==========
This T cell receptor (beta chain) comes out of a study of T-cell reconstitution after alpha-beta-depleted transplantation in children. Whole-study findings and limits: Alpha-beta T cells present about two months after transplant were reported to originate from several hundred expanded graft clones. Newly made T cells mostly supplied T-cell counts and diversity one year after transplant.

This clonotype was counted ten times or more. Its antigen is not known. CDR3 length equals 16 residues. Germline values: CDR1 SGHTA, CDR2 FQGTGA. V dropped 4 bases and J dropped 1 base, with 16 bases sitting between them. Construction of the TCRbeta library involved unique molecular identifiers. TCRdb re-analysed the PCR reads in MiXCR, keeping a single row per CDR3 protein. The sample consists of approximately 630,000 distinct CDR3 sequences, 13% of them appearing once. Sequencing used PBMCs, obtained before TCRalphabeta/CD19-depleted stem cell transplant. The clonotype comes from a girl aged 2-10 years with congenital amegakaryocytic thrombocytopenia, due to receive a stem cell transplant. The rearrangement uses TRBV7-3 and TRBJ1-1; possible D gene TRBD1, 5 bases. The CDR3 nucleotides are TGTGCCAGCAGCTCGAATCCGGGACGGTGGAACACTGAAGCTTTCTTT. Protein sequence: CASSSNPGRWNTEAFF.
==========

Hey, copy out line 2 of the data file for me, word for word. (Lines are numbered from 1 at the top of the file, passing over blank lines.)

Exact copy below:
This clonotype was counted ten times or more. Its antigen is not known. CDR3 length equals 16 residues. Germline values: CDR1 SGHTA, CDR2 FQGTGA. V dropped 4 bases and J dropped 1 base, with 16 bases sitting between them. Construction of the TCRbeta library involved unique molecular identifiers. TCRdb re-analysed the PCR reads in MiXCR, keeping a single row per CDR3 protein. The sample consists of approximately 630,000 distinct CDR3 sequences, 13% of them appearing once. Sequencing used PBMCs, obtained before TCRalphabeta/CD19-depleted stem cell transplant. The clonotype comes from a girl aged 2-10 years with congenital amegakaryocytic thrombocytopenia, due to receive a stem cell transplant. The rearrangement uses TRBV7-3 and TRBJ1-1; possible D gene TRBD1, 5 bases. The CDR3 nucleotides are TGTGCCAGCAGCTCGAATCCGGGACGGTGGAACACTGAAGCTTTCTTT. Protein sequence: CASSSNPGRWNTEAFF.